In 1918 Hungary was proclaimed an independent state, and in 1919 the state was overtaken by the representatives of the revolutionary workers’ movement proclaiming the Soviet Republic of Hungary. Due to international intervention, the Soviet government stepped down the same year, and Horthy took over the reigns. Hungary was proclaimed a kingdom.
After the 1st World War Hungary lost a lot of its territory, hoping to get it back by joining Germany during the 2nd World War. Then again, the country suffered great losses, and in 1945 it was overtaken by the Soviet army.
In 1956, the dissatisfaction with the Stalinistic violence brought to an armed uprising, and János Kádár, leader of the workers’ and peasants’ government, became the first Secretary.
In the first free elections held in 1990, Hungary, just like its neighboring countries, started a new era.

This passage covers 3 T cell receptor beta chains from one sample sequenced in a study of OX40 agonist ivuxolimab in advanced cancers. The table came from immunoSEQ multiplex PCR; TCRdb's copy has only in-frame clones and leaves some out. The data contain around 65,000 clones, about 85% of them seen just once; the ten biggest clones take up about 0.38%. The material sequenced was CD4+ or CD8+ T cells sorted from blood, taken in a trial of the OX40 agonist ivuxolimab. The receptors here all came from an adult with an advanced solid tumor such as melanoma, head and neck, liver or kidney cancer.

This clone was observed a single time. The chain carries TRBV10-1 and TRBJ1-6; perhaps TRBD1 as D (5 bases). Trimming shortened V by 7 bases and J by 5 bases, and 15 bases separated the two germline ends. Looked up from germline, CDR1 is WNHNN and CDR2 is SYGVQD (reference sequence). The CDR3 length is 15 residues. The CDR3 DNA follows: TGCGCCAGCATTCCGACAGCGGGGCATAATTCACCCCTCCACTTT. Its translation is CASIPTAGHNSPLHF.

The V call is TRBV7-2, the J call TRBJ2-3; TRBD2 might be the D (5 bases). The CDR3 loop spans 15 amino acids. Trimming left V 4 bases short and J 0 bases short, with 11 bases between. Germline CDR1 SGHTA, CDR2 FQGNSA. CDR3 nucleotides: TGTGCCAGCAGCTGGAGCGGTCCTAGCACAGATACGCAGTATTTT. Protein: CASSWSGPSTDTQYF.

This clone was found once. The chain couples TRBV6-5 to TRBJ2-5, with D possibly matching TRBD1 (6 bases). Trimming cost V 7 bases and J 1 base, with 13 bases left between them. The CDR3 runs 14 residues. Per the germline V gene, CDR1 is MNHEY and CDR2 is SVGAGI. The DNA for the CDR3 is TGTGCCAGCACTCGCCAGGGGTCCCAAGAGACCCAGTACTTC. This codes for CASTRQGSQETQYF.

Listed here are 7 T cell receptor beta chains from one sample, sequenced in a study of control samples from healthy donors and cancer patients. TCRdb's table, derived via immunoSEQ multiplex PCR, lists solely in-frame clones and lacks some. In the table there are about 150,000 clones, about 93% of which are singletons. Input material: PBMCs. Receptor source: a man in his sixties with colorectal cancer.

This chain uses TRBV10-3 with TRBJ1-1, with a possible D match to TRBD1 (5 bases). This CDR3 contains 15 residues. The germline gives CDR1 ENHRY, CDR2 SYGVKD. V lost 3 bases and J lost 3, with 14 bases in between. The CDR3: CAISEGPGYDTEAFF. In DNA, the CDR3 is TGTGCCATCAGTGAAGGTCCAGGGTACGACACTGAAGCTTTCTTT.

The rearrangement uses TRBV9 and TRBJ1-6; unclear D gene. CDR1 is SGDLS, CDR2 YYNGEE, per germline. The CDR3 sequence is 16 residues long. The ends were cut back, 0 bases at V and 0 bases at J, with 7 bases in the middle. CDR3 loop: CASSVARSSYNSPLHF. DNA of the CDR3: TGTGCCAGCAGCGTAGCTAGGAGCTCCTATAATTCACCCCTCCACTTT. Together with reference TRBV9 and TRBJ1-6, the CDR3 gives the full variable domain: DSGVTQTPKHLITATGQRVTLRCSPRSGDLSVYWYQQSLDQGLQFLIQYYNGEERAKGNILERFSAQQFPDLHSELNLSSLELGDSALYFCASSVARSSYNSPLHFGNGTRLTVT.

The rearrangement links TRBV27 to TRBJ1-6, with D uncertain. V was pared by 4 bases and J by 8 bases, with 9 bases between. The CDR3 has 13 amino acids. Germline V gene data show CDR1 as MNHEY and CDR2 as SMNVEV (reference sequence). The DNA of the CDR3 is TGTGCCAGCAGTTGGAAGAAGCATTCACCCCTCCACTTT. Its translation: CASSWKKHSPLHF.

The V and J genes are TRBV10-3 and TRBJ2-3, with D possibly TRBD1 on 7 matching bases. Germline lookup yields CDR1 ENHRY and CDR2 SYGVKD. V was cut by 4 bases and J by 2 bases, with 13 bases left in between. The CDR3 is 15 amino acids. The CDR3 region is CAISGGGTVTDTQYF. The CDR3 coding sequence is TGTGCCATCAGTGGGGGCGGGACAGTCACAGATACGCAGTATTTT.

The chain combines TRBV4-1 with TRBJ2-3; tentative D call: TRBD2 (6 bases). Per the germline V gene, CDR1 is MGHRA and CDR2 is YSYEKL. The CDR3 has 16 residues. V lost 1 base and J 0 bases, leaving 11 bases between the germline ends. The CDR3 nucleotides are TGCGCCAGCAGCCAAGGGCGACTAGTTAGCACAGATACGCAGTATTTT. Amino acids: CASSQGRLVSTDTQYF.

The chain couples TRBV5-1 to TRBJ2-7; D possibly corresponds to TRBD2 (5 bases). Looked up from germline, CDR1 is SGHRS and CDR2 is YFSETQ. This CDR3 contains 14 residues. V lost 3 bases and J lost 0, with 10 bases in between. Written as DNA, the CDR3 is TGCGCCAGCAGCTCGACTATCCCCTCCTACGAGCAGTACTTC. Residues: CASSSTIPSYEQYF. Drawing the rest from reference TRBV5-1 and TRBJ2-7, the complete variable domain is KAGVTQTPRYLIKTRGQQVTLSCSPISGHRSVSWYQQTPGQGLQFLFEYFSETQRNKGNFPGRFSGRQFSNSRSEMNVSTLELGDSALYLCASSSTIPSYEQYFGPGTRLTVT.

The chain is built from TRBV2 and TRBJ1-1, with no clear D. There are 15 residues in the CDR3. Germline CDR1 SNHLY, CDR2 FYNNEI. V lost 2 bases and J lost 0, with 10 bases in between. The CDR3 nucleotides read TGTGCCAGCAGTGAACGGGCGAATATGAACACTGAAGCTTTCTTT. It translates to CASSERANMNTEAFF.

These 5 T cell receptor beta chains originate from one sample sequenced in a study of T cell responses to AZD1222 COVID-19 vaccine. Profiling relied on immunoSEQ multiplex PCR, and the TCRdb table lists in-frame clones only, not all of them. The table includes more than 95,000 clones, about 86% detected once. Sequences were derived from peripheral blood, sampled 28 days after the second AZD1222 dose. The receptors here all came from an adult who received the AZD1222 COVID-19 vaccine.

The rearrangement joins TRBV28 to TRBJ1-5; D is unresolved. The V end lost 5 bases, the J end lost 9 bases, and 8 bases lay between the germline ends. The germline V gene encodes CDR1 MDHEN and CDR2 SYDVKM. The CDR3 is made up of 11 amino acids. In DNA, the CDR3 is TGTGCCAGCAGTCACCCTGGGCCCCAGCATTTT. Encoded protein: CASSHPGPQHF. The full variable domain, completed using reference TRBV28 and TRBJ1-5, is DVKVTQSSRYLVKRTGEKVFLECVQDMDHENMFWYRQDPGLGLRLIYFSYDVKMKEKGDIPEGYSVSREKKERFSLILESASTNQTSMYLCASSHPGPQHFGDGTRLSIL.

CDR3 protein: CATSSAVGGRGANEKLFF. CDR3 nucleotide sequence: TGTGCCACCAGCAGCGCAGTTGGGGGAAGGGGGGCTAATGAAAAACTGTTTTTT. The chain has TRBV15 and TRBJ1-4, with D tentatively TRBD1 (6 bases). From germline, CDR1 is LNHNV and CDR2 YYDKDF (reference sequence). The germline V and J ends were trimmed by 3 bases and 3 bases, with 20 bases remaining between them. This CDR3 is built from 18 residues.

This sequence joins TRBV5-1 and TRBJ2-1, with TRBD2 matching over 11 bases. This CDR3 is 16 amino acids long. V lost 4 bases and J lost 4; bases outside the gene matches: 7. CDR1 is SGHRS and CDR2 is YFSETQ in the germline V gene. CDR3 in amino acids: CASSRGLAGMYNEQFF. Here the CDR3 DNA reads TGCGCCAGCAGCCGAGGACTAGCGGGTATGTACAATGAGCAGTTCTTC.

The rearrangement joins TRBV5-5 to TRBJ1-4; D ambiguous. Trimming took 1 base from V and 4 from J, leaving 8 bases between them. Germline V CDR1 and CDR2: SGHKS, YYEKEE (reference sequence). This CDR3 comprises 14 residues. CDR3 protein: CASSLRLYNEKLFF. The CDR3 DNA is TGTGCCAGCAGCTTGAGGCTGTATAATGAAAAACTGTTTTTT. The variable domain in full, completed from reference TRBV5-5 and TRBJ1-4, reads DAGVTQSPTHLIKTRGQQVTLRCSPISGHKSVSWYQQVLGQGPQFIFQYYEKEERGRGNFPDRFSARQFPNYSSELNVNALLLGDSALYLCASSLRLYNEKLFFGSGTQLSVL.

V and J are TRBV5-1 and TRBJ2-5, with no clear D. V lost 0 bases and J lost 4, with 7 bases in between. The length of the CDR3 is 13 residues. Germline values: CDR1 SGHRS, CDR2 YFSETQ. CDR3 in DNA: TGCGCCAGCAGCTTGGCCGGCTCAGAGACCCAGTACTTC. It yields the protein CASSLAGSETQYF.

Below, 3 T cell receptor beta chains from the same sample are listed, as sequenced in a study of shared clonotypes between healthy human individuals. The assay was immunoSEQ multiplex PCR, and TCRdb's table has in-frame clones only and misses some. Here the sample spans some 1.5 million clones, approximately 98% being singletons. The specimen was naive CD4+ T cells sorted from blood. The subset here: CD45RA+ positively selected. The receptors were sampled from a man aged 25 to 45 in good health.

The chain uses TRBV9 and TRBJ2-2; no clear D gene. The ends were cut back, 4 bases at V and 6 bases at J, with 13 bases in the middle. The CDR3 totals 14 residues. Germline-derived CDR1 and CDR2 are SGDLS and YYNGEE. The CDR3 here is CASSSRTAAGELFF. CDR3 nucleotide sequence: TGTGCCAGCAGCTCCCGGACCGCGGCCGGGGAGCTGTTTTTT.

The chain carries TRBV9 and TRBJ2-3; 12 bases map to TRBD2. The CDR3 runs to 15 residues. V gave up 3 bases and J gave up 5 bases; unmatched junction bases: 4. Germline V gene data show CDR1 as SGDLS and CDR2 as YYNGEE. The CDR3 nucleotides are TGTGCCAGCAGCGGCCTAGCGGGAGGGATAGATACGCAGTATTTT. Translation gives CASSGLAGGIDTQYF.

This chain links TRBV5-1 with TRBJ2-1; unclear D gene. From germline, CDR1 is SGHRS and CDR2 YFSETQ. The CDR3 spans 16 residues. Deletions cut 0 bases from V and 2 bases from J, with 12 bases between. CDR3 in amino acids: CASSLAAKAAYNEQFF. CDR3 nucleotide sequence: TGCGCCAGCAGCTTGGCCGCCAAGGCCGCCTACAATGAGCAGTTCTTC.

Features of Hungarian cuisine
What’s cooking in Hungarian homes and what dishes are offered at their restaurants?
The bitter liquor called Unicum is drunk as an appetizer or a digestiv. It is made by soaking 40 different Hungarian herbs.
When thinking about Hungarian cuisine, the first thing that comes to mind is usually: hot and fatty, which is often not very far from the truth. But, the tastes are changing and the traditional dishes found in contemporary cuisine are being adjusted to the habits and needs of modern people. Hot and spicy tastes and aromas are still the main features of this cuisine. The dishes are rich in fragrant flavors and colours, but nowadays more and more attention is paid to lowering the intake of fat into the organism. Lard, until recently quite frequently used, is now being replaced by oil.